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Thursday 4th June 2015 ko 19.00

Allsvenskan

DJURGÅRDEN 1 (Johnson 37)

IFK NORRKÖPING 1 (Tklalcic 55)

Att 17.902

Entry 275 sek (c£20.61)

Programme 20 sek

If you want to know why I watch so much Swedish football this evening demonstrated why neatly. After a day’s sightseeing I was in the process of dumping my bag at the hotel in Stockholm’s Gamla Stan when my phone went off. Back in 2011 the Swedish Groundhop visited a tiny club called Åkersberga, and since the away team objected to the club’s choice of club linesmen, I was roped into helping out! It would have ended up being an obscure footnote, and a fun story to tell at parties but we were being followed around by Christian and Lars from “Offside” magazine so my rather portly flag waving ended up being seen by half of Sweden! The message was from the Söderströms, involved then at Åkersberga saying they were at reception and did I fancy a coffee? It was a most convivial hour.

After the game Christian spotted where I was and I was invited to his home to meet his wife and have a beer. Football without its people is nothing and thankfully Sweden has no lack of warm friendly people to make this obsessive welcome. My trips here have marked points in my life and long may that continue. But let’s tell this story…

Until 2012 in Stockholm, the football stadiums for the 3 largest clubs were as follows. AIK played at the Råsunda Stadium, Hammarby played at the Söderstadion, and Djurgården used at the Olympic Stadium. Each had their own issues, the Råsunda was too small for the Swedish national team, so both they, and AIK moved to the Friends Arena in 2012. More pressing were the difficulties facing the other clubs. Neither the Söderstadion with its capacity of 12,800 or the Olympic Stadium with its capacity of 13,145 were really suitable for top-flight football and since neither club had the means to build themselves a new stadium perhaps the groundshare was inevitable.

From a DIF perspective it must be slightly galling to be sharing at the Tele-2 Arena, or Stockholmsarenan if you’d prefer the non-sponsored name. Because the remains of the Söderstadion are adjacent to the Globen with the Tele-2 the other side. Whilst the new stadium, opened in 2013 is owned by Stockholm City Council, make no mistake you are well and truly in Hammarby country! And that fact has caused a few problems too.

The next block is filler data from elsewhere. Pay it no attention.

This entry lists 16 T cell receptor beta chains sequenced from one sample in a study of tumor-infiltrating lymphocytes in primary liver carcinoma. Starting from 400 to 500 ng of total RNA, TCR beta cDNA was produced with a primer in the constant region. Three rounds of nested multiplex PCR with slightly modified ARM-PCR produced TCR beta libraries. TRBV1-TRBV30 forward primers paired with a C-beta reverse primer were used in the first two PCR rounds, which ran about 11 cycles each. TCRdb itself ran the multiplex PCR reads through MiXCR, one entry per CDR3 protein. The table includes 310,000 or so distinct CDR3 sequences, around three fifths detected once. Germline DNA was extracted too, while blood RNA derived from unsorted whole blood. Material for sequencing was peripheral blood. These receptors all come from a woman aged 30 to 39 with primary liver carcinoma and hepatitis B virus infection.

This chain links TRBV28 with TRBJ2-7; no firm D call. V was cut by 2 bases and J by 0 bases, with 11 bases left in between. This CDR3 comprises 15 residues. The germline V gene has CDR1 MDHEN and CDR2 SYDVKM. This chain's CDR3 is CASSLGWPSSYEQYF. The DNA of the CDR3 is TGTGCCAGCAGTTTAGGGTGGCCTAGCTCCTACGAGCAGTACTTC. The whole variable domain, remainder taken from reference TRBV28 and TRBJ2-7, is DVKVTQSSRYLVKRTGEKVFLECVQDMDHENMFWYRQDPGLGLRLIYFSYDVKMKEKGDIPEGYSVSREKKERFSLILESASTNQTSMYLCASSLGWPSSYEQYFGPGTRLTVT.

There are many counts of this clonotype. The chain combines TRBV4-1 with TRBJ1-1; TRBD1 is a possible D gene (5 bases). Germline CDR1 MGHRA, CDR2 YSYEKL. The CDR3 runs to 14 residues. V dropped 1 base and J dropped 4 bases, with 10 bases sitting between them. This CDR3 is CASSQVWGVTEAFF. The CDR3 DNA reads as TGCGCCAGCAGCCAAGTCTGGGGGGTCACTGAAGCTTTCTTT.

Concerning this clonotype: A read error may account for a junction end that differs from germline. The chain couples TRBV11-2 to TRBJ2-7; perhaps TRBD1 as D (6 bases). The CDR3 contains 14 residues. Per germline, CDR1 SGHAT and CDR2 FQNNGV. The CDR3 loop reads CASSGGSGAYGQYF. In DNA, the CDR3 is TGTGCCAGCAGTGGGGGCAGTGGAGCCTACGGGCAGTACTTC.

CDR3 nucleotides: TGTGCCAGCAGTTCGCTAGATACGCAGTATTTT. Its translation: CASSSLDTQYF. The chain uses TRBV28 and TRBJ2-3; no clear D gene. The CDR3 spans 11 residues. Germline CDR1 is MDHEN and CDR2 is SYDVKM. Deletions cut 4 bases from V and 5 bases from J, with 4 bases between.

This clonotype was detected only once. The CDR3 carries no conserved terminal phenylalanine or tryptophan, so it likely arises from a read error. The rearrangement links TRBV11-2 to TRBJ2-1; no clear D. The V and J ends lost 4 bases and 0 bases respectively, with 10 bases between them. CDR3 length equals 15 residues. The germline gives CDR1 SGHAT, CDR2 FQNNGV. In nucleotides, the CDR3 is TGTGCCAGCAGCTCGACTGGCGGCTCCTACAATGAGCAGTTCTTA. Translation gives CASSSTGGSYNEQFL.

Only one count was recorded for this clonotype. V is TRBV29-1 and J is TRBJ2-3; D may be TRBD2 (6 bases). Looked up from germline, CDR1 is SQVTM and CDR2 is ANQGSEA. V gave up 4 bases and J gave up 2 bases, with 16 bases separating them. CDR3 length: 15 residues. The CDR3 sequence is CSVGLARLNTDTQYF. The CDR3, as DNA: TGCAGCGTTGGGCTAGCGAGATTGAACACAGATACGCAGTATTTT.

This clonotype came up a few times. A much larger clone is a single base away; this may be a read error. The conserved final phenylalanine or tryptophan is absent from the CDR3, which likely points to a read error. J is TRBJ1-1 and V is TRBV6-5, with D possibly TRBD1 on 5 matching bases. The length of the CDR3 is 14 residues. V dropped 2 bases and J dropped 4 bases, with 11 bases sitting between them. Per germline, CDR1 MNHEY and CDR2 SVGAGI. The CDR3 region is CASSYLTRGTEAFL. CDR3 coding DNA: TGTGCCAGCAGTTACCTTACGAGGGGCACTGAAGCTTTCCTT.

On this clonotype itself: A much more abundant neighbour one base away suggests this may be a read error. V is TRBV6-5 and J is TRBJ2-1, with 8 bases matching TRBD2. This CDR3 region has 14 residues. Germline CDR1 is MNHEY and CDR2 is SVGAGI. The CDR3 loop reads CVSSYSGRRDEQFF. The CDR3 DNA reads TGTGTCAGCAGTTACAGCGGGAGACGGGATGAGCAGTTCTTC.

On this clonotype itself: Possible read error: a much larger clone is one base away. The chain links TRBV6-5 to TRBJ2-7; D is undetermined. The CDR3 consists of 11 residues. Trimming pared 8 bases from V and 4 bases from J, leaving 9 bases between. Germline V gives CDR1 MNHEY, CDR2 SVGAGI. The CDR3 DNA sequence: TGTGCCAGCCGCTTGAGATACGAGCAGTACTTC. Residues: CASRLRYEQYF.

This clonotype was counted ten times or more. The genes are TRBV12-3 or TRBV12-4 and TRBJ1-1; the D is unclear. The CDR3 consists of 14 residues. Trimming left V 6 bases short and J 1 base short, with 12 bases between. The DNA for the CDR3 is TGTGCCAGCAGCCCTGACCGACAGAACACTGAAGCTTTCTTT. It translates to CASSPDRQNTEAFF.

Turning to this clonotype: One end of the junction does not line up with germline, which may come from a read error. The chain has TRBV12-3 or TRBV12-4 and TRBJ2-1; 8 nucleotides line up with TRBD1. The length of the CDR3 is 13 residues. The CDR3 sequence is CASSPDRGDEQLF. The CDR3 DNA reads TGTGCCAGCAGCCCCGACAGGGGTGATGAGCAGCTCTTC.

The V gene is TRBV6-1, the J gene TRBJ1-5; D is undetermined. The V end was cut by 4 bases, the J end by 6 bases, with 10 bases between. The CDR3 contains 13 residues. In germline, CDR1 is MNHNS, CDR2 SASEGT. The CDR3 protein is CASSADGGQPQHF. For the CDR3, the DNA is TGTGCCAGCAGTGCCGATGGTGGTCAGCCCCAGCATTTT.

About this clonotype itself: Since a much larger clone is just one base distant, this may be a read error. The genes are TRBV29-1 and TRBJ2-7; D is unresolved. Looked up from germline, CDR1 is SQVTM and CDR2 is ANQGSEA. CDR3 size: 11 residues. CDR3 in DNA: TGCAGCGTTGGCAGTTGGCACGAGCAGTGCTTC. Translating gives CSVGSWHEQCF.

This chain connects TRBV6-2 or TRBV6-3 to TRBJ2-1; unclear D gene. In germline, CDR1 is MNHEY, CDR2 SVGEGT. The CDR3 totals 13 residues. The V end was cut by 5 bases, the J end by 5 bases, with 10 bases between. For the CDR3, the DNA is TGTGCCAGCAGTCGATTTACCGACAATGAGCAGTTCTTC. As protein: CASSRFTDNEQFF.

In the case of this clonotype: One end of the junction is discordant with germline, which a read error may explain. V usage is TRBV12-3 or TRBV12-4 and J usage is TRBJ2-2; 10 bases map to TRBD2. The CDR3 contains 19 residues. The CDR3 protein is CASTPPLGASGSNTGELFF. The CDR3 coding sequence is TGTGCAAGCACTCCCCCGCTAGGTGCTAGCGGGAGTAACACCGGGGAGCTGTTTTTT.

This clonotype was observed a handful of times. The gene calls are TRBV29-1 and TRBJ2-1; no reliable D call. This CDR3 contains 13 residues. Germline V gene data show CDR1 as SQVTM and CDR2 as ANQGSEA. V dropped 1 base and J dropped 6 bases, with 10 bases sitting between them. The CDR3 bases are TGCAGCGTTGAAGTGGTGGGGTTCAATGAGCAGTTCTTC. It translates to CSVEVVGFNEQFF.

The first game was due to be Hammarby vs Örgryte in the Superettan on 20th July 2013, but on 27th June a test event was scheduled, a match involving former Djurgården players but a bomb scare saw the game cancelled with the council commenting that they hold the full and final say as to who uses the stadium, or for that matter who doesn’t.

A tip though before we explore the Tele-2 in detail. Do get to the Globen earlier, and take a 150sek ride on the “Sky View” ride on the outside of the Globen itself. Other than a quite wonderful view of Stockholm you also get a fantastic view of both the remains of the Söderstadion and Tele-2 too.

Much as I enjoyed the two club’s iconic grounds, the Tele-2 Arena is far more suitable for their needs, even if Djurgården do still hanker after a stadium of their own. Their offices are still in one of the clock towers of the Olympic Stadium. The Tele-2 holds 33,000 when configured with standing for league football (30,000 when all-seater) the pitch is 4G and the roof can be fully closed, allowing full flexibility of use. The stadium has been designated as being the national stadium for speedway, bandy and American football.

For the casual visitor the specification is breathtaking. From the six jumbotrons, to the free wifi, and padded seats the quality is obvious. I spent a few minutes walking round the top tier concourse enjoying the little touches. Whilst I loved the old stadia this is a magnificent replacement for both, but I did notice how there is no permanent branding for either club anywhere. The only places I saw a club logo were on the screens, and as I walked back to the metro, the switch was flipped and the colours were changed to Hammarby green and white!

At times the match seemed a little incidental to the whole edifice. Two middling sides that I suspect will neither challenge for honours nor be forced to glance over their shoulders. The one moment of real class was the opening goal, Liberian striker Sam Johnson’s thumping strike, but Nikola Tkalcic was allowed to dance through the home defence for the equaliser.

It was a hugely enjoyable evening, not least due to the kindness of Swedish friends, but the measure of a new stadium is how much you hanker after what has gone. I sat on the metro train back to Slussen, thinking about the Söderstadion and the Olympic Stadium. Still, for those that would like to visit the Olympic Stadium DIF womens team play SOME games there.

Dedicated to the memory of Lars Tunbjörk, an extraordinary photographer. 1956-2015. Rest in peace.